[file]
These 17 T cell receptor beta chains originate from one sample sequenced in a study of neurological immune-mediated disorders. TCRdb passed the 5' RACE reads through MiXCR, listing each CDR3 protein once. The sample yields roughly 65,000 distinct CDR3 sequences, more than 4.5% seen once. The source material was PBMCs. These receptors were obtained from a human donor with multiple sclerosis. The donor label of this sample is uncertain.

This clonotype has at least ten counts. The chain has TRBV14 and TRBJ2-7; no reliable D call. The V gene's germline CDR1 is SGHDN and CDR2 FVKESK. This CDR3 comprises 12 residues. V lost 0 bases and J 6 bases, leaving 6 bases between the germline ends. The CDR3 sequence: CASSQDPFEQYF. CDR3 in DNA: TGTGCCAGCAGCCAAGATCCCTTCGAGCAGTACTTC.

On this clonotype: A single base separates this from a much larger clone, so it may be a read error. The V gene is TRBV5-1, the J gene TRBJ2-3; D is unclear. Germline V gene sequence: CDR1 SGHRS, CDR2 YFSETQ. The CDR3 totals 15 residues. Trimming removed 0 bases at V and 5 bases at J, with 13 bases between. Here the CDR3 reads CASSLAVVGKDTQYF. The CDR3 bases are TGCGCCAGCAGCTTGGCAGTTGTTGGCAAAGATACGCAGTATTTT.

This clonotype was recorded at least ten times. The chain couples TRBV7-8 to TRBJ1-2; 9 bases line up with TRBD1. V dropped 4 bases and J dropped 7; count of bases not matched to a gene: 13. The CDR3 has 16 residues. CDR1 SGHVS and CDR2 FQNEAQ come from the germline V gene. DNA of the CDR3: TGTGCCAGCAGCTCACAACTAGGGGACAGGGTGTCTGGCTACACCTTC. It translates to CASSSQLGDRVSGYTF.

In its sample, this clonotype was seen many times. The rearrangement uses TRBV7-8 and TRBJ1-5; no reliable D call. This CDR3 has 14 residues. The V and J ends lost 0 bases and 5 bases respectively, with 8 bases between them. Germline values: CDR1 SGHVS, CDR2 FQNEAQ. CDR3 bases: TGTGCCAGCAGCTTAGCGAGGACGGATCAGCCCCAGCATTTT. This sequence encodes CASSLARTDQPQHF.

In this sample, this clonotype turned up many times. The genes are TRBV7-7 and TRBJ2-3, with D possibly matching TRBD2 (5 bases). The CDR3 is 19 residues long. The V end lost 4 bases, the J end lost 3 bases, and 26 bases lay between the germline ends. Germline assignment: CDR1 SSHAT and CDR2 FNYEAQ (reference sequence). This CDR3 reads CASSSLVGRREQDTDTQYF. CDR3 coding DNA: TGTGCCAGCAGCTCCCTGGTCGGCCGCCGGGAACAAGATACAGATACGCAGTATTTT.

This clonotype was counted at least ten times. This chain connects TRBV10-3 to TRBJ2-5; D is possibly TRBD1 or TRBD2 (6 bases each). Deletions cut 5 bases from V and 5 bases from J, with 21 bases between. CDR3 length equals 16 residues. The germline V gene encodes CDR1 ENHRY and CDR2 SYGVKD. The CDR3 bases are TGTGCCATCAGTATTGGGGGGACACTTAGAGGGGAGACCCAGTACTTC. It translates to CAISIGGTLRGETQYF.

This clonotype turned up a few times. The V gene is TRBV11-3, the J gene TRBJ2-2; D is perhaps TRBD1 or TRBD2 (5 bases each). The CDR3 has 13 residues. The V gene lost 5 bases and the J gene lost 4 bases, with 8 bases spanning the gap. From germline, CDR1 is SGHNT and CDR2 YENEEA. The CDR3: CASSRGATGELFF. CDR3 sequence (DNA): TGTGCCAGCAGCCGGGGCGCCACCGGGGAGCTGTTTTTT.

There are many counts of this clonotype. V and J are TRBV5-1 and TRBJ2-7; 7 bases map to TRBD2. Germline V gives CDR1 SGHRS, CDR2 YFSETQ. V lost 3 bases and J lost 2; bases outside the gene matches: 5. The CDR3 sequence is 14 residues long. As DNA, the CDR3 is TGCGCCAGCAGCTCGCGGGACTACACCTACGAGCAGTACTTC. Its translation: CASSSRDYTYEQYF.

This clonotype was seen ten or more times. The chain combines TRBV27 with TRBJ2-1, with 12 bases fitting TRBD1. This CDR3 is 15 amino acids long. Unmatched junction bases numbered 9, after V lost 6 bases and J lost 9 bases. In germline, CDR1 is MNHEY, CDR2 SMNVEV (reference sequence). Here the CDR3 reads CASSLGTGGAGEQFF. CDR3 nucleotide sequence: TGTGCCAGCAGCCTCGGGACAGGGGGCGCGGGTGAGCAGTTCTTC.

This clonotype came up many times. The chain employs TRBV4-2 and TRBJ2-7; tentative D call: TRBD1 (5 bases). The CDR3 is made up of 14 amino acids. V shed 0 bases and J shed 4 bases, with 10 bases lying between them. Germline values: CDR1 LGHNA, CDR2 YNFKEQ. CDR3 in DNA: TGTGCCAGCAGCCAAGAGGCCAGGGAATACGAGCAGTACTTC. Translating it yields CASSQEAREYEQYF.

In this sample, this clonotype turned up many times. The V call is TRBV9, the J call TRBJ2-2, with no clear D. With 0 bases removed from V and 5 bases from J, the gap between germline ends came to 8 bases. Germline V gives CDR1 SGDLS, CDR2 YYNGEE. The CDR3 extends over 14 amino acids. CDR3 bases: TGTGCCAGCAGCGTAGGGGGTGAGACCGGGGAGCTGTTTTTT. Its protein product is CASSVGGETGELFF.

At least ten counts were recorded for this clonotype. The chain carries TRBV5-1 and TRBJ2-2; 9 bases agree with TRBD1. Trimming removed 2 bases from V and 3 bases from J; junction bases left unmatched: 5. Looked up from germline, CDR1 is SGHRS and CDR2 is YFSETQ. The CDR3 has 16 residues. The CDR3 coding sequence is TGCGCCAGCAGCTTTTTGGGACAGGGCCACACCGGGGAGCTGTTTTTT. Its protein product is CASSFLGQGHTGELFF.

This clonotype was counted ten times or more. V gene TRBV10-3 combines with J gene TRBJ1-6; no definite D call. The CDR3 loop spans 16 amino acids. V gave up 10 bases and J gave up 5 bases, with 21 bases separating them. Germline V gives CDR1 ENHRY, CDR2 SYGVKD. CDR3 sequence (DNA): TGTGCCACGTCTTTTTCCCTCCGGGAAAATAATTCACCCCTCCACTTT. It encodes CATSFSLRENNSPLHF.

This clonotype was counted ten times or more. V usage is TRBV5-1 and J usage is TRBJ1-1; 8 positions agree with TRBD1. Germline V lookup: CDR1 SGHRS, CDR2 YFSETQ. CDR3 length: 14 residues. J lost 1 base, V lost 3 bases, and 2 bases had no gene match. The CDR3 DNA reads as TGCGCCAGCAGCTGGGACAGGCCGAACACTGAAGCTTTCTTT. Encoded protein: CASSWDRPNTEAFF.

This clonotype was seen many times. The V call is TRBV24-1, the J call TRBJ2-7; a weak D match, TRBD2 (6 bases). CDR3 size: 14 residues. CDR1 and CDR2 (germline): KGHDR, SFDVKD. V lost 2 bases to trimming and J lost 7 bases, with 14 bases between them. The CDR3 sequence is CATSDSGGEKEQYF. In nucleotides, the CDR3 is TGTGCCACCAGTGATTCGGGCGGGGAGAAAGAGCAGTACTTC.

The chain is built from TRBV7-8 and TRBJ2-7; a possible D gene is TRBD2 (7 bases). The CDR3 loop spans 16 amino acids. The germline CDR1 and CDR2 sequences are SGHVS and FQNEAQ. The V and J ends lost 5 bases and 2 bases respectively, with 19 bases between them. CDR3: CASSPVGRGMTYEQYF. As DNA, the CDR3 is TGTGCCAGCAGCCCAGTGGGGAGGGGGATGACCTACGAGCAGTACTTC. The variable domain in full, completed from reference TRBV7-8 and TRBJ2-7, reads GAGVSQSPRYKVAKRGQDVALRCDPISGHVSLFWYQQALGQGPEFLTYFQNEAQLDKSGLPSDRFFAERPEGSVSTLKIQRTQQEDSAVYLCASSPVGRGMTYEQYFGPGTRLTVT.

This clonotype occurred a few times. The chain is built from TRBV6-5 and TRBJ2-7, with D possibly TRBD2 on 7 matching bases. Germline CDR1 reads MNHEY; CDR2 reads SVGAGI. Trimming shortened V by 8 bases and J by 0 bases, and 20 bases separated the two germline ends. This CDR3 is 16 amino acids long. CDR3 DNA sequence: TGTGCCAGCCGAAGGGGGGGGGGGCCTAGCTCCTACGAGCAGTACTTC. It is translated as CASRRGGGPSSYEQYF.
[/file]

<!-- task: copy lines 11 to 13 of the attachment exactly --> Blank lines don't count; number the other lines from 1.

This clonotype came up many times. The chain employs TRBV4-2 and TRBJ2-7; tentative D call: TRBD1 (5 bases). The CDR3 is made up of 14 amino acids. V shed 0 bases and J shed 4 bases, with 10 bases lying between them. Germline values: CDR1 LGHNA, CDR2 YNFKEQ. CDR3 in DNA: TGTGCCAGCAGCCAAGAGGCCAGGGAATACGAGCAGTACTTC. Translating it yields CASSQEAREYEQYF.

In this sample, this clonotype turned up many times. The V call is TRBV9, the J call TRBJ2-2, with no clear D. With 0 bases removed from V and 5 bases from J, the gap between germline ends came to 8 bases. Germline V gives CDR1 SGDLS, CDR2 YYNGEE. The CDR3 extends over 14 amino acids. CDR3 bases: TGTGCCAGCAGCGTAGGGGGTGAGACCGGGGAGCTGTTTTTT. Its protein product is CASSVGGETGELFF.

At least ten counts were recorded for this clonotype. The chain carries TRBV5-1 and TRBJ2-2; 9 bases agree with TRBD1. Trimming removed 2 bases from V and 3 bases from J; junction bases left unmatched: 5. Looked up from germline, CDR1 is SGHRS and CDR2 is YFSETQ. The CDR3 has 16 residues. The CDR3 coding sequence is TGCGCCAGCAGCTTTTTGGGACAGGGCCACACCGGGGAGCTGTTTTTT. Its protein product is CASSFLGQGHTGELFF.